A giant leap for one man - part 5

The applying process in Japan, with one or two slight exceptions, is pretty similar to that in the West. This post will cover a lot of obvious ground but you may hopefully get some leads out of it.

Job ads
I can't think of any place where job ads for game development jobs are collected as readily as, say,Edge magazine. There are a few recruit-only magazines that cover a wide variety of industries, but these all appear in Japanese.
If you're aiming for companies with an open mind to hiring foreigners Japanese magazines may not be the right place to look. But if you're simply planning to send out masses of resumes, you might as well.
Magazines like B-ing appear twice a month for different industries (make sure you get the right one). Sometimes in the back (i.e. front) of CG Magazine you'll find some job ads. Basically, look for specialist magazines.

The very best way, of course, is to get a friend who already works at a developer keep you up to date on job openings. This is easier said than done, especially if you're new to the country. But as the development community is as incestuously small as everywhere else, you'll have a network in no time flat. You may have to grab any job offer you may get at first, even if it isn't ideal, but it'll definitely help you for your next job.

Certainly your very best bet is to browse the websites of any or all game companies you want to apply to. They almost all have recruit pages and if those are also available in English it at least shows they are interested in foreign talent. But even if not, if only Japanese pages exist, this is probably the best way to apply; job listings are, theoretically, up to date and they often tell you what they expect to see from potential candidates.
An increasingly popular technique seems to be he pre-application application. This is a kind of on-line form you need to fill in, a kind of digital version of a Japanese resume (of which I’ll write more at a later date). If the company likes what they see, then they contact you to send in your real resume and portfolio. The upshot of this, for the company of course, is that they can separate the wheat from the chaff fairly quickly, but also for the candidates it means a quicker response. You will find you are wasting less time waiting for a response this way, and you’ll learn quickly which companies are dead-ends for you in particular.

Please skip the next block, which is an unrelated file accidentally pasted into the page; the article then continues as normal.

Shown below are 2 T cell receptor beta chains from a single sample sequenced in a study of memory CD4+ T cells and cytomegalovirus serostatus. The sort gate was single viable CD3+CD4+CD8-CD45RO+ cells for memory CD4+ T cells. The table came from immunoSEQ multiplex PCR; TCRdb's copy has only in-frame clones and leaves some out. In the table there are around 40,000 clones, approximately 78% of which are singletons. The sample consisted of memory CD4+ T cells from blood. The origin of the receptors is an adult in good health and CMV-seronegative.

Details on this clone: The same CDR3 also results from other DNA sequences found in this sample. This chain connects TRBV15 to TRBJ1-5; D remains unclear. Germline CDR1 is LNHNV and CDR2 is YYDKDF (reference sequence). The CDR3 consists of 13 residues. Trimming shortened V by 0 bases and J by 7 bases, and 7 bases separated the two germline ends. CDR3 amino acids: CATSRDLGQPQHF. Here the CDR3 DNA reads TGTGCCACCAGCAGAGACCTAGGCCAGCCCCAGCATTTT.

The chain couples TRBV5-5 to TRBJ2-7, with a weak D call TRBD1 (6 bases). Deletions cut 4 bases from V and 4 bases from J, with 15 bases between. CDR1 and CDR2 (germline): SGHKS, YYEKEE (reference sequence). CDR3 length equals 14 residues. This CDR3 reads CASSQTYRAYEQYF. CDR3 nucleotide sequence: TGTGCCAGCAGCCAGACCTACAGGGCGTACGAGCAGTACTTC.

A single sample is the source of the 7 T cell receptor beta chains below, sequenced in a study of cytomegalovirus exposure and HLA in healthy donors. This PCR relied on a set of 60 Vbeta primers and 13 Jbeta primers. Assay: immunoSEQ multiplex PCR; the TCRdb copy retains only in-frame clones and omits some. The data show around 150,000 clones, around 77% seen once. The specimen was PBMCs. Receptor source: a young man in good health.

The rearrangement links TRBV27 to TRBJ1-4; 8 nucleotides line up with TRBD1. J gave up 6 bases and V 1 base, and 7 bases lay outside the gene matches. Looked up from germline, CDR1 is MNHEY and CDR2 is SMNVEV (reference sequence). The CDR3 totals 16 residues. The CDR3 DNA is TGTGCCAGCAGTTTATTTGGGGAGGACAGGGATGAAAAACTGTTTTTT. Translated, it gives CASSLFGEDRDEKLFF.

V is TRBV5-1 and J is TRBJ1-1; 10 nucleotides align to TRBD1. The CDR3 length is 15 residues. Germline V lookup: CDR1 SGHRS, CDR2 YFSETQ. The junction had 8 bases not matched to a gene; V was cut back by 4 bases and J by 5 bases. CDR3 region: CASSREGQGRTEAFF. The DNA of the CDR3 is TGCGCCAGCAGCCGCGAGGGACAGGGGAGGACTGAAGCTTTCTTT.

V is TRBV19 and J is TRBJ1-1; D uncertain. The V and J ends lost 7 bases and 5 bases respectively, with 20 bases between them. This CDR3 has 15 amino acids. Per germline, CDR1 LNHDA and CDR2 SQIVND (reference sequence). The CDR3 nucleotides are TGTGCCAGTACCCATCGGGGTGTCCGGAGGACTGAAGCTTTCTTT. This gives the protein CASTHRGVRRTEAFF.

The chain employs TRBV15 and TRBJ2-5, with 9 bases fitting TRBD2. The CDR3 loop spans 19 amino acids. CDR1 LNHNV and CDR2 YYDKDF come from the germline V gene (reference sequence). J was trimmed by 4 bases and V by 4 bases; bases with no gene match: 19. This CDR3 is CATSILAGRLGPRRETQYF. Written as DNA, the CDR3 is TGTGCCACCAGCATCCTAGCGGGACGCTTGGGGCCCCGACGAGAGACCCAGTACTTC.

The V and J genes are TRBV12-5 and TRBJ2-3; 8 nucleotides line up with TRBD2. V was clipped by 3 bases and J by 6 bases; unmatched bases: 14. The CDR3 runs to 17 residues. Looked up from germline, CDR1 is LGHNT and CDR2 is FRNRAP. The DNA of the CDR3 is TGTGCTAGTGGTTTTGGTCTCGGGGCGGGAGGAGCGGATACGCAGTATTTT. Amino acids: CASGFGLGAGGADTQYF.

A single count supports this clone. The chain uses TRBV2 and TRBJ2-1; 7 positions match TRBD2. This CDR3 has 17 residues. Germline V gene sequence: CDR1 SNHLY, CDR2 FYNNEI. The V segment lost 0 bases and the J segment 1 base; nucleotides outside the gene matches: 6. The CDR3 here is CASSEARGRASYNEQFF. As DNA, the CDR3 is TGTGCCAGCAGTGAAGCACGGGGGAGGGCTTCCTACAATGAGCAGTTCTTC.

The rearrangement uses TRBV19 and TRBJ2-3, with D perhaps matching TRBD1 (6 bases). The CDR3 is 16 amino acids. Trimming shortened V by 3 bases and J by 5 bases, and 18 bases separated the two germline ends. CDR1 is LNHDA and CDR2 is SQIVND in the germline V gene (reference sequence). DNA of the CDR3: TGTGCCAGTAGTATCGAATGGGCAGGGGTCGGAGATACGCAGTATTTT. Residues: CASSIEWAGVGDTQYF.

Probably the laziest way to get a job is to approach a recruitment agency. There are plenty of recruiters around in Tokyo but few of them seem to cater to foreign developers. Most foreign recruitment seems to be aimed at the more expensive jobs, like marketing, finance and all that jazz. The game recruitment agencies appear to have little experience with foreigners and they'll more than likely not really know what to do with you. They certainly know little of the whole Visa conundrum and relocation issues.
Even if you find a suitable recruiter you'll face the same problems as in the West; a lot of them are simply rubbish, more interested in getting you any old position so they can collect on their commission rather than seriously try to find a place suitable to you.
There are a few good ones out there though.

Final note:
The end of school season is one you should avoid when applying. In the March/April period most larger companies actively go on graduate recruitment drives. In this time they hope to pick up a bunch of inexperienced but cheap interns or employees from a pool of hundreds. For the price you will probably ask they could get as many as three or four graduates, and aside from that there is a real chance your resume will get lost in the piles. It is unlikely companies will be hiring for regular, experienced positions at this time but if you are on a massive application initiative it can never hurt to send in your stuff anyway; just don’t expect an answer, positive or negative.

In future posts I’ll address the archaic Japanese resumes and give some insight into the interview procedures.

1 comment:

  1. Really useful info!

    I already visit loads of japan-based blogs, but this one has the added goodness of CG too!

    What company do you work for by the way? What games have you worked on?
    Ive always had a longing to work at a games company in Tokyo, but the killer hours sound very tough compared to the 8 hours a day im used to!